Hazrat Inayat Khan definitely said to me, and I say before God, and I repeat, before God, that any gift or offer, no matter how small or no matter how small the person from whom it came, was to be accepted. He said, and I definitely remember: “Samuel, no matter how small the gift, I accept it; if a person bring a pillar, I accept the pillar. If a person bring a block of marble, I accept the block of marble; if he bring a load of wood, I accept the load of wood. Nay, Samuel, if a person bring only a stick or a stone, why I accept that stick or stone. Because everyone is the beloved of God, and all things given in love and faith must be accepted.”
As Inayat Khan described it, the more persons that could contribute by financial contributions, by the offering of things, and by direct work-participation, or otherwise, the better it would be. He told me he would like if a thousand persons could be contributing, and he did not want any small group to be in charge of the financial aspects of the structure. A temple of Universal Worship and a “Church of All” was to be for all and of all. This throws him in complete conflict with the growing number of self-proclaimed world unions and universal brotherhood groups who ignore each other and stress personality or institutional leadership. An institution of man is not a creation of the universal God; when every person is a creation and a beloved of the universal God.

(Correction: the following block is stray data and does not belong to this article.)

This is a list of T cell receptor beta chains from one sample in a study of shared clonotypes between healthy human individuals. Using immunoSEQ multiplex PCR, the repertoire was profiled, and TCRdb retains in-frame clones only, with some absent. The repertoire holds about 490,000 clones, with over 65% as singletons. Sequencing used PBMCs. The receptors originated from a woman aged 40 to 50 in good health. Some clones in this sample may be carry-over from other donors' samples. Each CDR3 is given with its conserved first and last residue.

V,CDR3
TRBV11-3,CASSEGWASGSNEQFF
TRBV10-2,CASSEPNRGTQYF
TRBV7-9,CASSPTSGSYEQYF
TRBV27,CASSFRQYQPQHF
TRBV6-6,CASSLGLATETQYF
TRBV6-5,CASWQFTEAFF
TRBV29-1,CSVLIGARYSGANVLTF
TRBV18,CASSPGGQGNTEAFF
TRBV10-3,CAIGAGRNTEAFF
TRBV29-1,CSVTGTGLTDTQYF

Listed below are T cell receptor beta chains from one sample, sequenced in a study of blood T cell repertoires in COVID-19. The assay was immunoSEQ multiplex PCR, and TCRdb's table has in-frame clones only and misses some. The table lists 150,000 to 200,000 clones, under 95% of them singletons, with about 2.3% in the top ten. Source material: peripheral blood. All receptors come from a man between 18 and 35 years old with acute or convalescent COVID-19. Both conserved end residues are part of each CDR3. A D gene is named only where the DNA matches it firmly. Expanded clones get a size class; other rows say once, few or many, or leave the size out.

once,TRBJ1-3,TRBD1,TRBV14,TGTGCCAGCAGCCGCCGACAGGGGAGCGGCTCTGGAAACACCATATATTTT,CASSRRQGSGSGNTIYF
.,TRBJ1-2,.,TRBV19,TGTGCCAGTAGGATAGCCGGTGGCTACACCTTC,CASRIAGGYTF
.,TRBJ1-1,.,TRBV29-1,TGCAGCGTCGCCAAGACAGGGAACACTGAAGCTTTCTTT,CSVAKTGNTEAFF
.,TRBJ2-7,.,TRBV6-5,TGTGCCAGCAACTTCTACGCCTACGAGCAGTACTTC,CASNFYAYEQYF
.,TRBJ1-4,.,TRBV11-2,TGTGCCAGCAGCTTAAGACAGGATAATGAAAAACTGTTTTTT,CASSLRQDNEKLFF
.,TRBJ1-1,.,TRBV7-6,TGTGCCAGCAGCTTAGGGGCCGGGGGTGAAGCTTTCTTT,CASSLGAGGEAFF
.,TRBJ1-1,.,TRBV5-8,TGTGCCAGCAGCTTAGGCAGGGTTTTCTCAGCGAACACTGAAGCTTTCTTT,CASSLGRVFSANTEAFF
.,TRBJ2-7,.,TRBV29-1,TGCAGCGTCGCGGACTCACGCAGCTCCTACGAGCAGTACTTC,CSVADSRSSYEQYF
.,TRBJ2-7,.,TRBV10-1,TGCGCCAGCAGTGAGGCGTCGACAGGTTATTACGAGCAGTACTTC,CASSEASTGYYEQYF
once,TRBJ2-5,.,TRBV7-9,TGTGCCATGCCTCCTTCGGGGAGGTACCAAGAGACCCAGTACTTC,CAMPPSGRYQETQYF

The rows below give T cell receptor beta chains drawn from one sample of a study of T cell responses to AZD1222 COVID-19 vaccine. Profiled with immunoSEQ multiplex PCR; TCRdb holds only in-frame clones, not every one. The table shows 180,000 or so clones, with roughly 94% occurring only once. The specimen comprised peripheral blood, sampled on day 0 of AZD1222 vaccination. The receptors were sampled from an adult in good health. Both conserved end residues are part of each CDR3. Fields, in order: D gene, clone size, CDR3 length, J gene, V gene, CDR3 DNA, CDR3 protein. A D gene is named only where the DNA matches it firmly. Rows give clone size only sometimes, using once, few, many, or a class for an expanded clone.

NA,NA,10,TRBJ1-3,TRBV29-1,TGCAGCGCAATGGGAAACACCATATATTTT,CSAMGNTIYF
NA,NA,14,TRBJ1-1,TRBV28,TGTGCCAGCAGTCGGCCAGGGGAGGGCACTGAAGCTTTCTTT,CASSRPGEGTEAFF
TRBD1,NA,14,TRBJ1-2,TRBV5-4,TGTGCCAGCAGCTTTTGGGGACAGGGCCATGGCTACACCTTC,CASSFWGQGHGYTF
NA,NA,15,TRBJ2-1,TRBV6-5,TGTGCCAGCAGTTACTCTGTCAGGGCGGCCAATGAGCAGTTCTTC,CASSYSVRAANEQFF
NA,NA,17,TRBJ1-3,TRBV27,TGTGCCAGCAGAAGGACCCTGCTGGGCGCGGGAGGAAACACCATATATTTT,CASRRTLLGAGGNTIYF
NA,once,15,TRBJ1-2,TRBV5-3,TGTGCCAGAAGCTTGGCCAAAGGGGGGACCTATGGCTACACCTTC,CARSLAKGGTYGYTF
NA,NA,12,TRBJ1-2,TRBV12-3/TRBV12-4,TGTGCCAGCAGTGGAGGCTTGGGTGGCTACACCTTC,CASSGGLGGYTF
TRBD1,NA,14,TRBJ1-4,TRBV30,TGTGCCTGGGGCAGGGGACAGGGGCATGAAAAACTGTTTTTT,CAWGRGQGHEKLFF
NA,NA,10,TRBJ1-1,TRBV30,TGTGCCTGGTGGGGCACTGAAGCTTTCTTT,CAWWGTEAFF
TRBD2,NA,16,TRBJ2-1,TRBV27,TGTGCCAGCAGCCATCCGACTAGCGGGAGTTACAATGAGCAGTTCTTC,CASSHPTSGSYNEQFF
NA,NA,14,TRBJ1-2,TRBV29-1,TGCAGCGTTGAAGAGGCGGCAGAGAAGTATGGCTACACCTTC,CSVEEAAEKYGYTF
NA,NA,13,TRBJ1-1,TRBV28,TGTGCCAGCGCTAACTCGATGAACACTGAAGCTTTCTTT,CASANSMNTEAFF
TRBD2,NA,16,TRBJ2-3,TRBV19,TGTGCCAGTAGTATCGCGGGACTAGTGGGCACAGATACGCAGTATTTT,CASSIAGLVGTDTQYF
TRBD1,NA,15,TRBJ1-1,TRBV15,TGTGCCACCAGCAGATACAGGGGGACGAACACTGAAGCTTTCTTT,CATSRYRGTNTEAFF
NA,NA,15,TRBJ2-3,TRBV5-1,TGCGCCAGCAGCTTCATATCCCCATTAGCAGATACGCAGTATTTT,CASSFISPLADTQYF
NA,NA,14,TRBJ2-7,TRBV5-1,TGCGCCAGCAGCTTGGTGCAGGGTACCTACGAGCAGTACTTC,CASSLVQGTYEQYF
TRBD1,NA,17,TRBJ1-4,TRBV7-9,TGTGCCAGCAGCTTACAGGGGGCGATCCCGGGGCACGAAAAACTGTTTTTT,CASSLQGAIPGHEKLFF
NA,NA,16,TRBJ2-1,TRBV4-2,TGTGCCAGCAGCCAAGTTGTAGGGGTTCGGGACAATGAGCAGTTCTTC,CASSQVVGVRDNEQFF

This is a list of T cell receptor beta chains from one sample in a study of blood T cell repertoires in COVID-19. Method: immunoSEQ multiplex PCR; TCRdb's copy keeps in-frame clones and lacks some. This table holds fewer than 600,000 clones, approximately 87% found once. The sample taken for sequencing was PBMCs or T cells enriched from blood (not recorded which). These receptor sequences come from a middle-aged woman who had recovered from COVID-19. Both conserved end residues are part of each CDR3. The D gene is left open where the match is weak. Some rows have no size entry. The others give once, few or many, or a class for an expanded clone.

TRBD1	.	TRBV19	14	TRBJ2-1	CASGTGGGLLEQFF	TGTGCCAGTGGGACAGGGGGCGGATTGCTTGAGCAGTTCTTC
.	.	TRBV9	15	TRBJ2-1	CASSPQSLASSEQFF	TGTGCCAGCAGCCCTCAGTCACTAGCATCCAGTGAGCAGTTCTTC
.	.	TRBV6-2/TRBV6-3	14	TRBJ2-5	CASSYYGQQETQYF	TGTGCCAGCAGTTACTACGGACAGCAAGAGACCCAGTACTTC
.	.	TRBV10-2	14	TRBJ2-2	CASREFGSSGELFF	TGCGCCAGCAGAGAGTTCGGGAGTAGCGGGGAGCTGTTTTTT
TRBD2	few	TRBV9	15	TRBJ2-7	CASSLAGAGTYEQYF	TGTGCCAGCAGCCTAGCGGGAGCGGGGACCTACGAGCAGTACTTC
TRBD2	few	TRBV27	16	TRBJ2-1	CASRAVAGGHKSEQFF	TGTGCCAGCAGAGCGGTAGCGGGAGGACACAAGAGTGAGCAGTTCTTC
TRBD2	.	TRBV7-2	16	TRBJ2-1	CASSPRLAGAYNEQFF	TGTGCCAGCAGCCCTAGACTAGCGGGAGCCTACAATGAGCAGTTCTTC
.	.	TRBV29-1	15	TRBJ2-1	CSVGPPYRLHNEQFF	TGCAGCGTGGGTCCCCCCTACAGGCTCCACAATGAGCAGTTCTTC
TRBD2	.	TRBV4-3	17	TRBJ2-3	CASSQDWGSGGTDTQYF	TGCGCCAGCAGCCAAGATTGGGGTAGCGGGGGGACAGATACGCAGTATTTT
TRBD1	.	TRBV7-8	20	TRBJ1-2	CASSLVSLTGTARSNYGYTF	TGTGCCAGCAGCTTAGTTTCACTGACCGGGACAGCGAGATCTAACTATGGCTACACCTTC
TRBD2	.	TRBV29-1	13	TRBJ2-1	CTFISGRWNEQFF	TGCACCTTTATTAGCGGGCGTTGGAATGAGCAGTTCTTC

It is on this point that Sufism differs from traditional orthodoxies and religions, and even more from the egocentric modern verbal substitutions in competition with each other and destructive of the efforts of mankind of the past.
The Temple was to be used for meditation as well as services, but not necessarily for any one form of meditation, but open for all faith expressions and meditative practices.